No Silicon Valley venture capitalist has invested in it.
Government subsidies for it are skimpy, at best.
It lacks clout in Washington.
And it’s been around forever.
Yet it’s by far the most popular form of renewable energy used at home, dwarfing the impact of rooftop olar panels and appealing not just to well-to-do greens but to poor people, African-Americans and, we’d bet, climate change deniers, too.
Yep, I’m talking about–as Popular Mechanics put it recently-the “high-tech, cutting-edge, carbon-neutral alternative fuel of the future: wood.”
About 80% of residential renewable energy is created by wood heat appliances (not including fireplaces), while just 15% comes from solar and 5% from geothermal, according to Energy Information Administration statistics provided by the Alliance for Green Heat, a small nonprofit created two years ago to promote environmentally-friendly wood heat. Some 15 million American homes use wood as a primary or secondary heat source.
Of course, there’s nothing new about wood heat. Wood supplied more energy than fossil fuels in the U.S. until the 1880s, when it was displaced by coal and, more recently, natural gas, oil and electricity.
What’s new are the arrival of modern high-efficiency wood stoves, as well as a fast-growing wood pellet industry, that enable either cordwood or wood pellets to be burned more cleanly that before, dramatically reducing emissions of soot. Here’s a look at one:
Provided the wood burned in these stoves comes from waste or from well-managed forests, it can then be deemed an environmentally friendly fuel. Wood is already seen that way in much of western Europe, according to this 2009 article in Science [subscription req’d] which argued that “sustainable wood energy offers recurring economic, social, and environmental benefits.”
“We’re the only modern, industrialized country that hasn’t looked at wood as a serious way to reduce fossil fuels,” says John Ackerly, who started the Alliance for Wood Heat two years ago.
Last week, I met with John, a lawyer and former human rights activist. (He worked for the International Campaign for Tibet for 21 years, including 10 years as its president.) Wood heat, he argues, is social justice and jobs issue, as well as an environmental solution. It’s a low-cost and low-carbon way to heat homes. It’s a “green” technology that appeals to poor and working class people. And, because gathering and distributing wood is labor intensive, it’s generates economic activity.
So why haven’t you heard much about wood heat? One reason, surely, is that the industry is very fragmented–there’s no association of the guys who deliver firewood–and therefore not organized to make its voice heard in Washington. Wood stove manufacturers are part of a trade group called the Hearth, Patio and Barbecue Association, which pretty much tells you all you need to know about its influence inside the Beltway.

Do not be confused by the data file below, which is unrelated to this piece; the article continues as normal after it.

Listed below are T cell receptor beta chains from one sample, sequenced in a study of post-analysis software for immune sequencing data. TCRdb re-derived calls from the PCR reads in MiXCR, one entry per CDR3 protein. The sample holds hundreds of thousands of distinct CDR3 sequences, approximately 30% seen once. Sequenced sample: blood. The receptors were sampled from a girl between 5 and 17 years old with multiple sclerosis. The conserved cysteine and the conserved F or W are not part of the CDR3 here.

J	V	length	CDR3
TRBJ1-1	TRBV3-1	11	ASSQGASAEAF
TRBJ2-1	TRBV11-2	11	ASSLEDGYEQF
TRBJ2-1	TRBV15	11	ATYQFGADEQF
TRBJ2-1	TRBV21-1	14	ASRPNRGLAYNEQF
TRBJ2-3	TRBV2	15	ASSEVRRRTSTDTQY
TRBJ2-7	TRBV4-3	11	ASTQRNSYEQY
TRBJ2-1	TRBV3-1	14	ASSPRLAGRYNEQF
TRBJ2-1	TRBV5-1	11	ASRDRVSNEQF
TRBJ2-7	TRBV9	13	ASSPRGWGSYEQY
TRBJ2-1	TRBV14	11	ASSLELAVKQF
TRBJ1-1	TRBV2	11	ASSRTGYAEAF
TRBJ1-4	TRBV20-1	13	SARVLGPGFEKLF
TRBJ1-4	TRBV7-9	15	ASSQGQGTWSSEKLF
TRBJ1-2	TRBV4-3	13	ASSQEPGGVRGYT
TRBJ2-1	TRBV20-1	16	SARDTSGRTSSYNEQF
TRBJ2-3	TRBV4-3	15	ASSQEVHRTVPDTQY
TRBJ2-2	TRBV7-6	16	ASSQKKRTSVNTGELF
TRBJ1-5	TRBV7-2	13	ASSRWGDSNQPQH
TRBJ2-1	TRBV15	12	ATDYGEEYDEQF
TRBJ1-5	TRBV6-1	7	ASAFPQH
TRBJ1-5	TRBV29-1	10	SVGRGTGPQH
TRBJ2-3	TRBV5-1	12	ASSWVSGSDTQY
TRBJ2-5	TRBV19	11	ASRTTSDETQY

Yet the firewood industry, John estimates, is substantial, with about $3 billion in revenues. “It’s about the size of the U.S. wine industry,” he told me. “It’s probably the only $3 billion industry that doesn’t have a lobbyist in town.”
John, who is 53 and lives in Takoma Park, MD, practices what he preaches. He’s got an efficient wood stove, and he fuels it by gathering waste wood from trees cut down in his neighborhood. “I haven’t bought wood in 15 years,” he says. But he admits that keeping the fire burning requires some effort. “You have to split the wood, and stack it,” he says.” You have to either enjoy it–or have no other choice.”
Popular Mechanics calculated the annual costs of heating a house using various fuels and estimated wood at $1,299, just below natural gas, which is a historically low levels, and well below fuel oil, propane gas and electricity. Stoves costs $3,000 to $4,200, including installation.
Wood stoves are most popular (obviously) in colder climates and (not so obviously) among poor people. Arkansas and West Virginia, for example, are big wood burning states. John says: “It’s actually poor people in this country who are at the forefront of not using fossil fuels, and they’re doing it without getting any money back.”
One of John’s goals at the Alliance for Green Heat is to get wood heat recognized as a form of renewable energy deserving of government support. Homeowners installing solar panels are eligible for 30% tax credits, which are often coupled with state incentives. The buyer of an electric car gets a $7500 tax credit. Whatever you think of those incentives, they flow mostly to the well-to-do. By contrast, wood stoves get a maximum tax credit of $300.
“Basically, low and middle income people are excluded (from renewable energy subsidies) because they can’t afford solar or geothermal,” he said. If the goal is to reduce CO2 emissions, a dollar spent on wood buys more GHG reductions than competing clean technologies, he said. It’s way more effective than turning biomass in the form of corn into ethanol. The drawback of burning wood is that even efficient stoves produce some particulate pollution, so they should not be used in places like Los Angeles or Denver where smog remains a problem. “It’s not for everyone and it’s not for everywhere,” John said.
But as is so often the case with environmental or health problems–think about excessive packaging, or overly-processed foods–solutions lie not in some futuristic technology but in the past.